Deploying Authenticode with Cryptographic Hardware for Secure Software Publishing
Monica Ene-Pietrosanu , Kelvin Yiu (Microsoft Corporation)
Antony Crossman, Alan Lewis, Daniel Murton (nCipher)
This paper describes the role of Microsoft Authenticode code-signing and time-stamping in establishing user trust in code that is published online. It provides an overview of the Authenticode code-signing and time-stamping process and examines the role of public key cryptography in proving the identity of the code publisher and proving that code has not been tampered with since original publication. The paper looks at the importance of protecting the credentials that underpin Authenticode and the role of cryptographic hardware in securing digital keys and certificates.
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The ability of users to trust code that is published on the Internet is a major challenge facing the software industry. Similarly, large organizations deploying line of business applications such as enterprise resource planning (ERP) systems must decide what software to trust. Packaged software has traditionally relied upon branding and trusted sales outlets to assure users of the legitimacy and integrity of the software. This is not available when code is transmitted across the Internet. Building trust requires a reliable mechanism by which users can verify the identity of a code publisher and verify that the code has not been changed since its publication date.
Malicious code in the form of viruses, worms, and Trojans is now a serious threat that impacts every computer user, whether network-connected or not. Recent reports indicate that, in the United States alone, the effect of malicious code costs industry and consumers between $427M and $522M in 2004.1
Because software on the Internet is not labelled or "shrink-wrapped", end users cannot be sure who published a particular piece of software. It is also difficult to identify whether a piece of code has been tampered with. As a result, end users assume a certain amount of risk when downloading Java applets, plug-ins, Microsoft ActiveX controls, and other executables over the Internet.
Microsoft Authenticode is a technology that can significantly reduce the level of risk and minimize user exposure to malicious code. It identifies the publisher of signed software and verifies that it has not been tampered with before users download software to their PCs. As a result, end users can make a more informed decision as to whether to download code.
Authenticode operates in conjunction with trusted entities, such as the platform, application, and public key infrastructure (PKI). At the heart of this trust, it relies on digital certificates certified by a trusted certificate authority (CA) and digital signature techniques to deliver two critical benefits.
Strong authentication of the publisher of the code.
A cryptographic seal, a ’hash’, which mathematically identifies the content of the document so that even the smallest change to the code will invalidate the signature—thus making the code tamper-evident.
These techniques are underpinned by the use of one or more private keys to sign and time-stamp the published software. The protection of private keys is essential in securing any PKI application, including Authenticode. If the secrecy of these keys were to be compromised, they could be used to fraudulently sign software that can then masquerade as the legitimate application.
Protecting keys within Hardware Security Modules (HSM) provides physical and logical barriers to attack that do not exist with a software-only security solution. The keys never exist in an unencrypted form outside the HSM and all operations with the keys occur within the HSM. Authenticode code-signing keys are bound to a digital certificate that identifies the publisher. Time-stamping is an essential component of the Authenticode code-signing process. It establishes that the code-signing took place at a specific point in time, specifically during the period for which the signing certificate was valid, thus extending the validity of the code past its certificate expiration date. However, such a time-stamp will only have value if it can be tied to a recognized source of time and if the time values are protected from manipulation when in transit from a recognized time authority or when applied to the signed code.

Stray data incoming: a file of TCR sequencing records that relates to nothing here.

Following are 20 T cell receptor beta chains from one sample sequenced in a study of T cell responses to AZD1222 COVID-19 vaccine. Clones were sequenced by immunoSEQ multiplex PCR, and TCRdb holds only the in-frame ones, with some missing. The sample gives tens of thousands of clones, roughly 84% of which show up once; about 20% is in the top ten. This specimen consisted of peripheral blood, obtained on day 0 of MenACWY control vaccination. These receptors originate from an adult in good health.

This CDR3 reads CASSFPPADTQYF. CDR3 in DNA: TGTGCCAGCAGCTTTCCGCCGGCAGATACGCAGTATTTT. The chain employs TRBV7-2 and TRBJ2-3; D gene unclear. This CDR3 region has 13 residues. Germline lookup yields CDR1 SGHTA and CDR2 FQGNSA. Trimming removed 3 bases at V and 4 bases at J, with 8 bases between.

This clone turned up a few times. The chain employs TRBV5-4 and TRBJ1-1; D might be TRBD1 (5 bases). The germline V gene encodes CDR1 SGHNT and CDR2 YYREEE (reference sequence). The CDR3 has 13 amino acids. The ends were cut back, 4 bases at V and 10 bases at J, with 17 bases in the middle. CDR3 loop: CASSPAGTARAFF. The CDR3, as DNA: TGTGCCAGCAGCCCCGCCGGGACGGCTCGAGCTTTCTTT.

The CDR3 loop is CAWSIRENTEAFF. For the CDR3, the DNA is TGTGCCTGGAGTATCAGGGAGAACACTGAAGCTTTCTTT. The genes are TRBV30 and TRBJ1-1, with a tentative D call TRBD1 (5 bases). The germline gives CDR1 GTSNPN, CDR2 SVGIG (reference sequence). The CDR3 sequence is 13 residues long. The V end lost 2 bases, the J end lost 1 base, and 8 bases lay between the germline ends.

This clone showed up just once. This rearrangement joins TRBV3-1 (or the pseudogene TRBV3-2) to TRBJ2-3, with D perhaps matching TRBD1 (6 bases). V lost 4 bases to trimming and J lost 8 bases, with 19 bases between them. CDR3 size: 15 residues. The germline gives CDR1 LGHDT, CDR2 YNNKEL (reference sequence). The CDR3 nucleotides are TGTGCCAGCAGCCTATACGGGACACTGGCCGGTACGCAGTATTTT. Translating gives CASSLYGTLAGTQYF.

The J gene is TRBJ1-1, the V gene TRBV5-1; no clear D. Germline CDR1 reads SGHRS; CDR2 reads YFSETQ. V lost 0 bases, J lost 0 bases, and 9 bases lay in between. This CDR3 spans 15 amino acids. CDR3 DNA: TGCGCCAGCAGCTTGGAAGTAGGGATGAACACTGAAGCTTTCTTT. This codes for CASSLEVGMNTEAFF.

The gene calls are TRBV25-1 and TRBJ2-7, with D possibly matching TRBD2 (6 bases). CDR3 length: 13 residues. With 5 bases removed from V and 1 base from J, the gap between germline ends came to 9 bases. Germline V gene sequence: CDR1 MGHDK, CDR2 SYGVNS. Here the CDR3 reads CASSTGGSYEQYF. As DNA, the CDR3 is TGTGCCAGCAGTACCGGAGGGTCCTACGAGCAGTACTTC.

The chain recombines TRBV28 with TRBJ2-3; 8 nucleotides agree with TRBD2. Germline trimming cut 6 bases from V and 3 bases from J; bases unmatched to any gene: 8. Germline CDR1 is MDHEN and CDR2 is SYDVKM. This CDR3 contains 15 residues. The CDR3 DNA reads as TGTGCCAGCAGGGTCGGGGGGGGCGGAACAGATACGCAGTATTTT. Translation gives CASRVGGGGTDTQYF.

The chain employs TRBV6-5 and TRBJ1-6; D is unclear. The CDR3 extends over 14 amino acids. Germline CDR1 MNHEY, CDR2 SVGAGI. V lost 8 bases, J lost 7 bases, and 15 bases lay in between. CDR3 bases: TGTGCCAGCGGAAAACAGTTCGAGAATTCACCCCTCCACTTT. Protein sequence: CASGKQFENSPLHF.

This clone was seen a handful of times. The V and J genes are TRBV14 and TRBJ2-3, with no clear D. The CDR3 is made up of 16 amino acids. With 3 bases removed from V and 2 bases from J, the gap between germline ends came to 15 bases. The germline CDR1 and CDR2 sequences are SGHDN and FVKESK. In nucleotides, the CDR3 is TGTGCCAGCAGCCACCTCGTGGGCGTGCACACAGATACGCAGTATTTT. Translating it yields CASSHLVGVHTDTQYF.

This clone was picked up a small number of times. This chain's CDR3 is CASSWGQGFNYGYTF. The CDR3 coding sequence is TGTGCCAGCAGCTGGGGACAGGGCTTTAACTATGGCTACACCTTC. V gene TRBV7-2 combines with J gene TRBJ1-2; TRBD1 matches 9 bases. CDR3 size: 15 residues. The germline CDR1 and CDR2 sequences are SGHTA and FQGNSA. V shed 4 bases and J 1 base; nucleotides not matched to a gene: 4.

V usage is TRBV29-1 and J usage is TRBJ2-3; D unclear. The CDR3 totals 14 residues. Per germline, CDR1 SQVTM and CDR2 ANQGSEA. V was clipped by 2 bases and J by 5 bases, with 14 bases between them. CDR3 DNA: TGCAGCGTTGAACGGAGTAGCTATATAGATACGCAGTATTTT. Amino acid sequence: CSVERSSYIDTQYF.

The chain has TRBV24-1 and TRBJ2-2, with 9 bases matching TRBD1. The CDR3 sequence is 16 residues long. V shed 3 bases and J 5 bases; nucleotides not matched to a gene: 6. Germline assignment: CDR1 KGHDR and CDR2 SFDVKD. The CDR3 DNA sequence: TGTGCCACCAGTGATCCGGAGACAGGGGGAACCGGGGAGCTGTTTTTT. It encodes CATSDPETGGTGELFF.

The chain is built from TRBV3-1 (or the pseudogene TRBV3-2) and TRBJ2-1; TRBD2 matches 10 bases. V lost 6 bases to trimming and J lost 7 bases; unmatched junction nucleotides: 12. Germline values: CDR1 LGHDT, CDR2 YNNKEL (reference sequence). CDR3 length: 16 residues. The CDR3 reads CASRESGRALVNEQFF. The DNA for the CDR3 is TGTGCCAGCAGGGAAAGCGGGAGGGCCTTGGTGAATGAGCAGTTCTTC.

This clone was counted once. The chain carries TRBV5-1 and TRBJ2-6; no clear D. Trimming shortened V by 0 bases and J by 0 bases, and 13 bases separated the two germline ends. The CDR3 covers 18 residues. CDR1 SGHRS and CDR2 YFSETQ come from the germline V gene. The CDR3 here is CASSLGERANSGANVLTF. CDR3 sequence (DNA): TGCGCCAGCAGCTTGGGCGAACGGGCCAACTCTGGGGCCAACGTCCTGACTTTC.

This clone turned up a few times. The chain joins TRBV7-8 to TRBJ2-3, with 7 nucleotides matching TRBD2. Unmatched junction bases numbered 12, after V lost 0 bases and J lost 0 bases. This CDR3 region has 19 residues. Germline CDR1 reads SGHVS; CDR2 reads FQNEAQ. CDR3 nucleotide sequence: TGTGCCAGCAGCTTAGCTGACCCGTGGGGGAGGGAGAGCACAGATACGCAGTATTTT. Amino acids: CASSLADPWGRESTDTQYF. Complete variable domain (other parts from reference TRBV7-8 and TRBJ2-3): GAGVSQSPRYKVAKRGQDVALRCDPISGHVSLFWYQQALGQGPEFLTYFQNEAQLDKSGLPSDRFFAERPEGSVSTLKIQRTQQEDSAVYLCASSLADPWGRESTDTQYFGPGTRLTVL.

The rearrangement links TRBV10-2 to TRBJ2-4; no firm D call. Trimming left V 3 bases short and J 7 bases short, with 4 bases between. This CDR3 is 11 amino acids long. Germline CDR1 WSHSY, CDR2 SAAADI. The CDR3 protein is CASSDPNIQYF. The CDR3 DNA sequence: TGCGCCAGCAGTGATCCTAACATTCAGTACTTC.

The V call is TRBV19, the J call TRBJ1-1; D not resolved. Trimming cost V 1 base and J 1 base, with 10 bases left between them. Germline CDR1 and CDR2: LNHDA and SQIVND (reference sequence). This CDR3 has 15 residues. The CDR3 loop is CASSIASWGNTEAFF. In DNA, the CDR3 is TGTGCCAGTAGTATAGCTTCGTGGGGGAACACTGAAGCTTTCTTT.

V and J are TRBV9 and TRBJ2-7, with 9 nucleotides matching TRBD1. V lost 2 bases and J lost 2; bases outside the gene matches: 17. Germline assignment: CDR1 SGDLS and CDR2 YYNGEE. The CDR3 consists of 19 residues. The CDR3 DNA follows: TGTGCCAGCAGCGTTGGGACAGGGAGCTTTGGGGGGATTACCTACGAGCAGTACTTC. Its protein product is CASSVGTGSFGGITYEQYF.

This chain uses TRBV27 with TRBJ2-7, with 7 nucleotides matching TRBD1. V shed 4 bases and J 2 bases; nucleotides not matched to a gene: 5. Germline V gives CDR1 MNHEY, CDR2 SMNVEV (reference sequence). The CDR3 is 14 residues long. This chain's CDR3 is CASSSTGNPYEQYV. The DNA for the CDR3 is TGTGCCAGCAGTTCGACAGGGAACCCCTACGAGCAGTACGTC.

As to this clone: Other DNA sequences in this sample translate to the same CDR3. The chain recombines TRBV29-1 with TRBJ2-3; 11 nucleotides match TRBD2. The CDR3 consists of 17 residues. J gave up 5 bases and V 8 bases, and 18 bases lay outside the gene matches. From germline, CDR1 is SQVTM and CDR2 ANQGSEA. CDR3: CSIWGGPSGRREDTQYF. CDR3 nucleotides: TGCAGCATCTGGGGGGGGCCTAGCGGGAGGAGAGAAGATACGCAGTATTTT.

This paper presents an overview of Authenticode, examines some of the cryptographic techniques that underpin the solution, and looks at the role of cryptographic hardware in providing a robust platform for trusted code.
To establish trust in software, it is vital that the following problems are addressed.
Authenticity—so that the user can verify the identity of the publisher of the code.
Integrity—so that the user can verify that the code has not been changed since its publication date.
Authenticode allows developers to include with their programs information about themselves and their code with their programs through the use of digital signatures. It enables identification of the publisher of signed software and verification that the software has not been tampered with before end users download the code. As a result, end users can make a more informed decision about whether code is safe to download.
An example of Authenticode use is found in Microsoft Internet Explorer. By default, it will not permit unsigned ActiveX code, or signed ActiveX code that has been tampered with, to be downloaded. Before signed ActiveX code is downloaded, the publisher’s certificate is displayed in a dialog box, and the user must click to accept and complete the download based on the information presented. The following figure illustrates the Authenticode dialog box in Microsoft Windows XP SP2.
Windows Software Restrictions Policies provide another example of the use of Authenticode in Windows XP and Windows Server 2003. In this scenario, a group policy can be set by the administrator that only permits code signed with specific certificates to load and execute across the enterprise, thereby minimizing the organizational risk of exposure to malicious code.
Authenticode makes use of cryptographic techniques to verify identity. It combines digital signatures with an infrastructure of trusted entities that includes Certification Authorities (CAs), to assure recipients that data does indeed come from the stated publisher. Signing code does not alter it; it simply generates a digital signature string that can be bundled with the code.